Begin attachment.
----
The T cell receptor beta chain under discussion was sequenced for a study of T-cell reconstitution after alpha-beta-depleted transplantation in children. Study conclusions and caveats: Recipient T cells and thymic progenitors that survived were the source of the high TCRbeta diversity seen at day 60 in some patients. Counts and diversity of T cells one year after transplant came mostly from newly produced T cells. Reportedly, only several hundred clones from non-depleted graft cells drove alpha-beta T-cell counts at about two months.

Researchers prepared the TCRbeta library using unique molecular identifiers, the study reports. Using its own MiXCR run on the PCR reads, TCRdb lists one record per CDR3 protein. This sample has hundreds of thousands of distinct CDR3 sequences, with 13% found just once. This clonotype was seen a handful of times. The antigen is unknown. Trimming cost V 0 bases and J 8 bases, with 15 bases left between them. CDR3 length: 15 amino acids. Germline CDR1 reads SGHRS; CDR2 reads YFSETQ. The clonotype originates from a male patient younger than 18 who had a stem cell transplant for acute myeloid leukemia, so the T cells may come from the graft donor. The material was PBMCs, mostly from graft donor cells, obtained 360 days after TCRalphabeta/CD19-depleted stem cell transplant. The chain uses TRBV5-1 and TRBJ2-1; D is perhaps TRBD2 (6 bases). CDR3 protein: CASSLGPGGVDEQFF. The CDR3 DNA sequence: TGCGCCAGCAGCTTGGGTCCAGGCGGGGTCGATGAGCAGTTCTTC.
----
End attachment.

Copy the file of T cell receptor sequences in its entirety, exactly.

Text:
The T cell receptor beta chain under discussion was sequenced for a study of T-cell reconstitution after alpha-beta-depleted transplantation in children. Study conclusions and caveats: Recipient T cells and thymic progenitors that survived were the source of the high TCRbeta diversity seen at day 60 in some patients. Counts and diversity of T cells one year after transplant came mostly from newly produced T cells. Reportedly, only several hundred clones from non-depleted graft cells drove alpha-beta T-cell counts at about two months.

Researchers prepared the TCRbeta library using unique molecular identifiers, the study reports. Using its own MiXCR run on the PCR reads, TCRdb lists one record per CDR3 protein. This sample has hundreds of thousands of distinct CDR3 sequences, with 13% found just once. This clonotype was seen a handful of times. The antigen is unknown. Trimming cost V 0 bases and J 8 bases, with 15 bases left between them. CDR3 length: 15 amino acids. Germline CDR1 reads SGHRS; CDR2 reads YFSETQ. The clonotype originates from a male patient younger than 18 who had a stem cell transplant for acute myeloid leukemia, so the T cells may come from the graft donor. The material was PBMCs, mostly from graft donor cells, obtained 360 days after TCRalphabeta/CD19-depleted stem cell transplant. The chain uses TRBV5-1 and TRBJ2-1; D is perhaps TRBD2 (6 bases). CDR3 protein: CASSLGPGGVDEQFF. The CDR3 DNA sequence: TGCGCCAGCAGCTTGGGTCCAGGCGGGGTCGATGAGCAGTTCTTC.